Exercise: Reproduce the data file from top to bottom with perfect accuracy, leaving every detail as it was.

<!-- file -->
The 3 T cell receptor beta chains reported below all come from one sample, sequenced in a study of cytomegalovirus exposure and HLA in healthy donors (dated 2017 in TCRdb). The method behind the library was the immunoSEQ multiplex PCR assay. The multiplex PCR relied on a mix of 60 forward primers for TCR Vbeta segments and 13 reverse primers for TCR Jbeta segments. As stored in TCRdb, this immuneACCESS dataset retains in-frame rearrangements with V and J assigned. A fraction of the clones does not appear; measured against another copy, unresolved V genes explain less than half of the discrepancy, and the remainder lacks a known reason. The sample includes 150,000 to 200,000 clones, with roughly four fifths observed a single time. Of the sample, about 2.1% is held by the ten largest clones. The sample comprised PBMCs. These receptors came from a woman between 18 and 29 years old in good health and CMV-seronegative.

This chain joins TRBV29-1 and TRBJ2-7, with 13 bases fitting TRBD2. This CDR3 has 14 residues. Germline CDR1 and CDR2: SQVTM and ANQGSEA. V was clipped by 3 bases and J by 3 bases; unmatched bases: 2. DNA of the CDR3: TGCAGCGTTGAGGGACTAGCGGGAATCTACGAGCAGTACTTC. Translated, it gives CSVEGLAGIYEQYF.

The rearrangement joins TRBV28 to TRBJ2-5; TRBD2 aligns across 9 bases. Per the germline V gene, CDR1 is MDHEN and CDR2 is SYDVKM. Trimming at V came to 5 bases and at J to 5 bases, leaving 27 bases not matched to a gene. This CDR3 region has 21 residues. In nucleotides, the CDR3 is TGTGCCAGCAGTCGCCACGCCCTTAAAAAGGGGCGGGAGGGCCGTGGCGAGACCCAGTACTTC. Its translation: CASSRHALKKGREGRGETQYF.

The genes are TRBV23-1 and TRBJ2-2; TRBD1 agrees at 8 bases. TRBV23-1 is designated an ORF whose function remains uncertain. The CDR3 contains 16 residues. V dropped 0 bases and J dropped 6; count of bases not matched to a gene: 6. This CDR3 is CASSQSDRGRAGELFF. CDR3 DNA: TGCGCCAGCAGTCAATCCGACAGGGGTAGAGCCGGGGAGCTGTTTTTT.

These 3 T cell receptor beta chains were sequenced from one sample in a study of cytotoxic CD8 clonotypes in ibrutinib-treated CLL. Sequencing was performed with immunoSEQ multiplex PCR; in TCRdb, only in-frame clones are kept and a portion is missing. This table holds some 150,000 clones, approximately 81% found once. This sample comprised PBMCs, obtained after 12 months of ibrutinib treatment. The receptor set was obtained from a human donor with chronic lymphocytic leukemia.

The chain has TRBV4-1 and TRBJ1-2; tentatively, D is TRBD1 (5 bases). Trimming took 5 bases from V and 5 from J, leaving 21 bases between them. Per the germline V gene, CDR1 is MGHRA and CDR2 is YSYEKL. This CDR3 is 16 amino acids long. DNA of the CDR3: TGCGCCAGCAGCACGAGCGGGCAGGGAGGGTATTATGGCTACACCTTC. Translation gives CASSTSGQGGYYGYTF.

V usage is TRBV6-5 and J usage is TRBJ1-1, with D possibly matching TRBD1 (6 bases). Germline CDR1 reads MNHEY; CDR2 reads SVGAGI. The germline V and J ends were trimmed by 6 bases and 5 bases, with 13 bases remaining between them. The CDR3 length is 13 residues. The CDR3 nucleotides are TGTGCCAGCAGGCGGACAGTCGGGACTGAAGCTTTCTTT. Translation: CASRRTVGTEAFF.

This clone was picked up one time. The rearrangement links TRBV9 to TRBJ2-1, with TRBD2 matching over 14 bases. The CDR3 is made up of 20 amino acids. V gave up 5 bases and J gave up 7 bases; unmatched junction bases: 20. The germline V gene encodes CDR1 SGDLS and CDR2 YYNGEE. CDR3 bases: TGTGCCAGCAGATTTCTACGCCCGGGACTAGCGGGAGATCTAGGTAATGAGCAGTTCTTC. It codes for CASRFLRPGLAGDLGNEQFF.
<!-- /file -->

The 3 T cell receptor beta chains reported below all come from one sample, sequenced in a study of cytomegalovirus exposure and HLA in healthy donors (dated 2017 in TCRdb). The method behind the library was the immunoSEQ multiplex PCR assay. The multiplex PCR relied on a mix of 60 forward primers for TCR Vbeta segments and 13 reverse primers for TCR Jbeta segments. As stored in TCRdb, this immuneACCESS dataset retains in-frame rearrangements with V and J assigned. A fraction of the clones does not appear; measured against another copy, unresolved V genes explain less than half of the discrepancy, and the remainder lacks a known reason. The sample includes 150,000 to 200,000 clones, with roughly four fifths observed a single time. Of the sample, about 2.1% is held by the ten largest clones. The sample comprised PBMCs. These receptors came from a woman between 18 and 29 years old in good health and CMV-seronegative.

This chain joins TRBV29-1 and TRBJ2-7, with 13 bases fitting TRBD2. This CDR3 has 14 residues. Germline CDR1 and CDR2: SQVTM and ANQGSEA. V was clipped by 3 bases and J by 3 bases; unmatched bases: 2. DNA of the CDR3: TGCAGCGTTGAGGGACTAGCGGGAATCTACGAGCAGTACTTC. Translated, it gives CSVEGLAGIYEQYF.

The rearrangement joins TRBV28 to TRBJ2-5; TRBD2 aligns across 9 bases. Per the germline V gene, CDR1 is MDHEN and CDR2 is SYDVKM. Trimming at V came to 5 bases and at J to 5 bases, leaving 27 bases not matched to a gene. This CDR3 region has 21 residues. In nucleotides, the CDR3 is TGTGCCAGCAGTCGCCACGCCCTTAAAAAGGGGCGGGAGGGCCGTGGCGAGACCCAGTACTTC. Its translation: CASSRHALKKGREGRGETQYF.

The genes are TRBV23-1 and TRBJ2-2; TRBD1 agrees at 8 bases. TRBV23-1 is designated an ORF whose function remains uncertain. The CDR3 contains 16 residues. V dropped 0 bases and J dropped 6; count of bases not matched to a gene: 6. This CDR3 is CASSQSDRGRAGELFF. CDR3 DNA: TGCGCCAGCAGTCAATCCGACAGGGGTAGAGCCGGGGAGCTGTTTTTT.

These 3 T cell receptor beta chains were sequenced from one sample in a study of cytotoxic CD8 clonotypes in ibrutinib-treated CLL. Sequencing was performed with immunoSEQ multiplex PCR; in TCRdb, only in-frame clones are kept and a portion is missing. This table holds some 150,000 clones, approximately 81% found once. This sample comprised PBMCs, obtained after 12 months of ibrutinib treatment. The receptor set was obtained from a human donor with chronic lymphocytic leukemia.

The chain has TRBV4-1 and TRBJ1-2; tentatively, D is TRBD1 (5 bases). Trimming took 5 bases from V and 5 from J, leaving 21 bases between them. Per the germline V gene, CDR1 is MGHRA and CDR2 is YSYEKL. This CDR3 is 16 amino acids long. DNA of the CDR3: TGCGCCAGCAGCACGAGCGGGCAGGGAGGGTATTATGGCTACACCTTC. Translation gives CASSTSGQGGYYGYTF.

V usage is TRBV6-5 and J usage is TRBJ1-1, with D possibly matching TRBD1 (6 bases). Germline CDR1 reads MNHEY; CDR2 reads SVGAGI. The germline V and J ends were trimmed by 6 bases and 5 bases, with 13 bases remaining between them. The CDR3 length is 13 residues. The CDR3 nucleotides are TGTGCCAGCAGGCGGACAGTCGGGACTGAAGCTTTCTTT. Translation: CASRRTVGTEAFF.

This clone was picked up one time. The rearrangement links TRBV9 to TRBJ2-1, with TRBD2 matching over 14 bases. The CDR3 is made up of 20 amino acids. V gave up 5 bases and J gave up 7 bases; unmatched junction bases: 20. The germline V gene encodes CDR1 SGDLS and CDR2 YYNGEE. CDR3 bases: TGTGCCAGCAGATTTCTACGCCCGGGACTAGCGGGAGATCTAGGTAATGAGCAGTTCTTC. It codes for CASRFLRPGLAGDLGNEQFF.